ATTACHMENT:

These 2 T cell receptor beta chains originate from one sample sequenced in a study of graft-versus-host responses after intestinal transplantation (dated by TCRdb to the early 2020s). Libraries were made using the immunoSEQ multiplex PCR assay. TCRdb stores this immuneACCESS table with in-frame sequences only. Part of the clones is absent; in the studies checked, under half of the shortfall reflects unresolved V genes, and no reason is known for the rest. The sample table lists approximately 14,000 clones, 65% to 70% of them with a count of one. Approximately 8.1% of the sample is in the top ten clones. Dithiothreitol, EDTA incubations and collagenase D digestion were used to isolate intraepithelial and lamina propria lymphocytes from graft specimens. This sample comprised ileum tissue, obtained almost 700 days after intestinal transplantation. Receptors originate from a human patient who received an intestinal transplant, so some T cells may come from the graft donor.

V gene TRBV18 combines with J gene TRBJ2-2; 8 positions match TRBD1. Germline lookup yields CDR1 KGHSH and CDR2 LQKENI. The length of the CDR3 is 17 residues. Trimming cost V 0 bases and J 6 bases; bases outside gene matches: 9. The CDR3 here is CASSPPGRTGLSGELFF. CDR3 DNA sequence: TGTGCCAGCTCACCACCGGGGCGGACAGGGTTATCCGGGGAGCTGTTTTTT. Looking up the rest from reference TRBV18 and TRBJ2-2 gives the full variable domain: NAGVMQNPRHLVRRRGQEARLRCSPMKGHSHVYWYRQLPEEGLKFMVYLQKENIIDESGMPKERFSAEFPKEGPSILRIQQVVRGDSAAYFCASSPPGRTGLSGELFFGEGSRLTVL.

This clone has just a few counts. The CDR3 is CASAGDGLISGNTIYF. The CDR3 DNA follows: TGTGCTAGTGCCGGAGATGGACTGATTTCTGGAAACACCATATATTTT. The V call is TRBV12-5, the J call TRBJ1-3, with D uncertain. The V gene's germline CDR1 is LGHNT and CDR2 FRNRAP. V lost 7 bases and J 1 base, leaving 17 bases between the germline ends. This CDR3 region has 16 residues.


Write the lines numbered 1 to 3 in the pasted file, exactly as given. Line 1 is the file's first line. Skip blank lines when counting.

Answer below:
These 2 T cell receptor beta chains originate from one sample sequenced in a study of graft-versus-host responses after intestinal transplantation (dated by TCRdb to the early 2020s). Libraries were made using the immunoSEQ multiplex PCR assay. TCRdb stores this immuneACCESS table with in-frame sequences only. Part of the clones is absent; in the studies checked, under half of the shortfall reflects unresolved V genes, and no reason is known for the rest. The sample table lists approximately 14,000 clones, 65% to 70% of them with a count of one. Approximately 8.1% of the sample is in the top ten clones. Dithiothreitol, EDTA incubations and collagenase D digestion were used to isolate intraepithelial and lamina propria lymphocytes from graft specimens. This sample comprised ileum tissue, obtained almost 700 days after intestinal transplantation. Receptors originate from a human patient who received an intestinal transplant, so some T cells may come from the graft donor.

V gene TRBV18 combines with J gene TRBJ2-2; 8 positions match TRBD1. Germline lookup yields CDR1 KGHSH and CDR2 LQKENI. The length of the CDR3 is 17 residues. Trimming cost V 0 bases and J 6 bases; bases outside gene matches: 9. The CDR3 here is CASSPPGRTGLSGELFF. CDR3 DNA sequence: TGTGCCAGCTCACCACCGGGGCGGACAGGGTTATCCGGGGAGCTGTTTTTT. Looking up the rest from reference TRBV18 and TRBJ2-2 gives the full variable domain: NAGVMQNPRHLVRRRGQEARLRCSPMKGHSHVYWYRQLPEEGLKFMVYLQKENIIDESGMPKERFSAEFPKEGPSILRIQQVVRGDSAAYFCASSPPGRTGLSGELFFGEGSRLTVL.

This clone has just a few counts. The CDR3 is CASAGDGLISGNTIYF. The CDR3 DNA follows: TGTGCTAGTGCCGGAGATGGACTGATTTCTGGAAACACCATATATTTT. The V call is TRBV12-5, the J call TRBJ1-3, with D uncertain. The V gene's germline CDR1 is LGHNT and CDR2 FRNRAP. V lost 7 bases and J 1 base, leaving 17 bases between the germline ends. This CDR3 region has 16 residues.